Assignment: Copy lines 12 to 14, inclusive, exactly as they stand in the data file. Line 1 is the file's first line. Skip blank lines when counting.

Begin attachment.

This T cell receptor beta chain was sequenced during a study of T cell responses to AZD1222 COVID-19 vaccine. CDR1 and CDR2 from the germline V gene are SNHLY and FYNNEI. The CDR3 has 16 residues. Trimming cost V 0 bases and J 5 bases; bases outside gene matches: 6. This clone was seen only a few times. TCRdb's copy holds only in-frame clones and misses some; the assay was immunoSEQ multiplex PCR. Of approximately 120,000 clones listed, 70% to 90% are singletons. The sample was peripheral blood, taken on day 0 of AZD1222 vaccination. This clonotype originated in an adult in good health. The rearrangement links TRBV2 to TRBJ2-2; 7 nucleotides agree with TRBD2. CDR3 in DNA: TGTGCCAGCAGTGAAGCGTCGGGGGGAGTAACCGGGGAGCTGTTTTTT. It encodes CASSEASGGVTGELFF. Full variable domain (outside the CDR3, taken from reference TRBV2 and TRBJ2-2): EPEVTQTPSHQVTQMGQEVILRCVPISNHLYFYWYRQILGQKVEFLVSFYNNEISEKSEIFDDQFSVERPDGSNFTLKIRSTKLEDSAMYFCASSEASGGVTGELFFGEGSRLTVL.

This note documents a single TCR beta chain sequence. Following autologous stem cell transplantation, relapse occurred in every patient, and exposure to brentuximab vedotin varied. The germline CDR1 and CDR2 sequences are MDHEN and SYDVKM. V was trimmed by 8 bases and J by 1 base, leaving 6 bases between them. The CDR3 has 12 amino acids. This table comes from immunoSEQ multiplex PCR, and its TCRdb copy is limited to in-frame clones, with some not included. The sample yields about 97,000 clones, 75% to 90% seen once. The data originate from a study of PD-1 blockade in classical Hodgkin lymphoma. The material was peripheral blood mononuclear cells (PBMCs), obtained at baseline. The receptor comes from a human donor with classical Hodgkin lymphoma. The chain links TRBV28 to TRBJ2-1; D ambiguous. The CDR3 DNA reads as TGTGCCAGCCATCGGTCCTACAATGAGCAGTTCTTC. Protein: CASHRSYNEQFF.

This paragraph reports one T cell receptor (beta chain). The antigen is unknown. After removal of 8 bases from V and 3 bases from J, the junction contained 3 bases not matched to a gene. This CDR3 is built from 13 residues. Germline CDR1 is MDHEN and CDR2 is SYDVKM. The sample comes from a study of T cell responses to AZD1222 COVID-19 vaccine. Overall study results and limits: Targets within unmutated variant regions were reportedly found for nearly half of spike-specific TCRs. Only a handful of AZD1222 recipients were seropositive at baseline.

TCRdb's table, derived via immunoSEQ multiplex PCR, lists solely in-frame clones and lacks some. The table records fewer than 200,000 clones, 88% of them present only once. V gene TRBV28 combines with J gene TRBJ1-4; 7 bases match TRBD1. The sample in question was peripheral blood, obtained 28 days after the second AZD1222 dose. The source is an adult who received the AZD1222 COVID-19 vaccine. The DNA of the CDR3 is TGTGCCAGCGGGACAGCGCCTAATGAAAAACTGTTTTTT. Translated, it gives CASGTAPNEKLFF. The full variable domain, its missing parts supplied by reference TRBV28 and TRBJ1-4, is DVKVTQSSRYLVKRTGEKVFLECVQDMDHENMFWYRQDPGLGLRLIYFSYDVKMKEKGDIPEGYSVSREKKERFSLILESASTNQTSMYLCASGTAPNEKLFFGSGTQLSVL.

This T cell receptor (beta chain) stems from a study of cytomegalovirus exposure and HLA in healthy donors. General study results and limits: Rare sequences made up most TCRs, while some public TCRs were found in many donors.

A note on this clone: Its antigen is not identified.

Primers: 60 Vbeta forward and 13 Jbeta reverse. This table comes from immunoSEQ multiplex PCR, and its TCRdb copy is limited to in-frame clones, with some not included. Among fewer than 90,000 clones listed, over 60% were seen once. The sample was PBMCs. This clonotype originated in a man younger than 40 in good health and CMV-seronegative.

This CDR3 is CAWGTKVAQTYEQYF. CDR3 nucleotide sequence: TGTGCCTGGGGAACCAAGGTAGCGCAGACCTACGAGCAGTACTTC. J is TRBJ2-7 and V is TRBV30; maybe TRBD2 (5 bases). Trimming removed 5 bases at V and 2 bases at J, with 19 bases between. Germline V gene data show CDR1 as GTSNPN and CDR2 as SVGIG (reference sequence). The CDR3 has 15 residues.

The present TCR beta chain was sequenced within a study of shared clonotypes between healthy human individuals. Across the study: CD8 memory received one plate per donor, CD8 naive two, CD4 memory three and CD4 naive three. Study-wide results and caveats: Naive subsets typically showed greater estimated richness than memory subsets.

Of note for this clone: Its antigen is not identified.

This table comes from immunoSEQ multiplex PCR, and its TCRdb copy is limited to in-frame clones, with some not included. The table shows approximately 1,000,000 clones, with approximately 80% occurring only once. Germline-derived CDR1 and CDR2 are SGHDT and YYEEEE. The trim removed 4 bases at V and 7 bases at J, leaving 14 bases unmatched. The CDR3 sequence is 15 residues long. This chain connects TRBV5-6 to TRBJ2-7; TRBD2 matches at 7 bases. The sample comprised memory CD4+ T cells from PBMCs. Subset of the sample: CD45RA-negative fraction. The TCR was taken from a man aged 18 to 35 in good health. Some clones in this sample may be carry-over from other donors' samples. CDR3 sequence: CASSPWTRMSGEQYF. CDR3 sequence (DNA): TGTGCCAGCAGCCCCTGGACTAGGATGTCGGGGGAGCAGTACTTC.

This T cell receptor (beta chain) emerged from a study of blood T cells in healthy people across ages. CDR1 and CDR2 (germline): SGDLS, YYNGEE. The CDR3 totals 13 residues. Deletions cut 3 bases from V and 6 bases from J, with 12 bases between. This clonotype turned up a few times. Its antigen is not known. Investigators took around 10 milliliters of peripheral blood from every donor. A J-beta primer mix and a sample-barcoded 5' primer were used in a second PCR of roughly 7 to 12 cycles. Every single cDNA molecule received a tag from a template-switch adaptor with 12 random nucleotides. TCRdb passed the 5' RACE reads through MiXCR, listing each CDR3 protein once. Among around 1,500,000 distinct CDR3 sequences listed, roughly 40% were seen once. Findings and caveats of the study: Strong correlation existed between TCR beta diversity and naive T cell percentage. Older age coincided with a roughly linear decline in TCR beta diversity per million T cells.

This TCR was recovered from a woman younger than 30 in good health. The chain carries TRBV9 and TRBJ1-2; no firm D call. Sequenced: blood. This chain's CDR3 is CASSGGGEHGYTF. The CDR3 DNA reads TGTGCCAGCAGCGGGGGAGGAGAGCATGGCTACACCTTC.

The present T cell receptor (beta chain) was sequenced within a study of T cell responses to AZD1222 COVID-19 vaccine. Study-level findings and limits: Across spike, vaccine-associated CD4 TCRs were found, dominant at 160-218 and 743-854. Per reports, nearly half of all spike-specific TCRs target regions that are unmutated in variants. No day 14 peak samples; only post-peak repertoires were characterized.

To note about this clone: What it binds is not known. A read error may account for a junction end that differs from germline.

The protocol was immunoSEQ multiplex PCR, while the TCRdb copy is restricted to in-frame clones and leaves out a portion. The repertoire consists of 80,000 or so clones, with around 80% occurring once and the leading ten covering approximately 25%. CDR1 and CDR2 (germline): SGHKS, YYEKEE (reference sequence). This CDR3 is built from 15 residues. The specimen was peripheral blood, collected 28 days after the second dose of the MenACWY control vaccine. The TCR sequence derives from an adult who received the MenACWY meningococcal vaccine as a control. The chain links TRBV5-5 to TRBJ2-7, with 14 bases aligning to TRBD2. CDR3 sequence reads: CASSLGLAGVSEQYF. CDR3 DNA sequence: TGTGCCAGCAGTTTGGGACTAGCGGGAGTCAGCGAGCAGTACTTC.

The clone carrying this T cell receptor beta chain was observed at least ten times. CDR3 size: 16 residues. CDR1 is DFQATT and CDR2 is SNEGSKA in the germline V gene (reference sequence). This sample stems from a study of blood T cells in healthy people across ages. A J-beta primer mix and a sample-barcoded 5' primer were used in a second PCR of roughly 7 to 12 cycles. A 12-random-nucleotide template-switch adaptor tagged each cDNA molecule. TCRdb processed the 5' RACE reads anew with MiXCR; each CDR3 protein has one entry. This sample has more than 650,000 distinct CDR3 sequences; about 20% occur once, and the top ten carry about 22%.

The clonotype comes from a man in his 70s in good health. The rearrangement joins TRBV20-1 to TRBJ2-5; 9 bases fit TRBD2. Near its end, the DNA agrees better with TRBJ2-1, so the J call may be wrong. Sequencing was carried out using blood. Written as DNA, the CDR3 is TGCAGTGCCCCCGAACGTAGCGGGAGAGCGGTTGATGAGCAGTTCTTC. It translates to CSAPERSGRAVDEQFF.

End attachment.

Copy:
This T cell receptor (beta chain) emerged from a study of blood T cells in healthy people across ages. CDR1 and CDR2 (germline): SGDLS, YYNGEE. The CDR3 totals 13 residues. Deletions cut 3 bases from V and 6 bases from J, with 12 bases between. This clonotype turned up a few times. Its antigen is not known. Investigators took around 10 milliliters of peripheral blood from every donor. A J-beta primer mix and a sample-barcoded 5' primer were used in a second PCR of roughly 7 to 12 cycles. Every single cDNA molecule received a tag from a template-switch adaptor with 12 random nucleotides. TCRdb passed the 5' RACE reads through MiXCR, listing each CDR3 protein once. Among around 1,500,000 distinct CDR3 sequences listed, roughly 40% were seen once. Findings and caveats of the study: Strong correlation existed between TCR beta diversity and naive T cell percentage. Older age coincided with a roughly linear decline in TCR beta diversity per million T cells.

This TCR was recovered from a woman younger than 30 in good health. The chain carries TRBV9 and TRBJ1-2; no firm D call. Sequenced: blood. This chain's CDR3 is CASSGGGEHGYTF. The CDR3 DNA reads TGTGCCAGCAGCGGGGGAGGAGAGCATGGCTACACCTTC.

The present T cell receptor (beta chain) was sequenced within a study of T cell responses to AZD1222 COVID-19 vaccine. Study-level findings and limits: Across spike, vaccine-associated CD4 TCRs were found, dominant at 160-218 and 743-854. Per reports, nearly half of all spike-specific TCRs target regions that are unmutated in variants. No day 14 peak samples; only post-peak repertoires were characterized.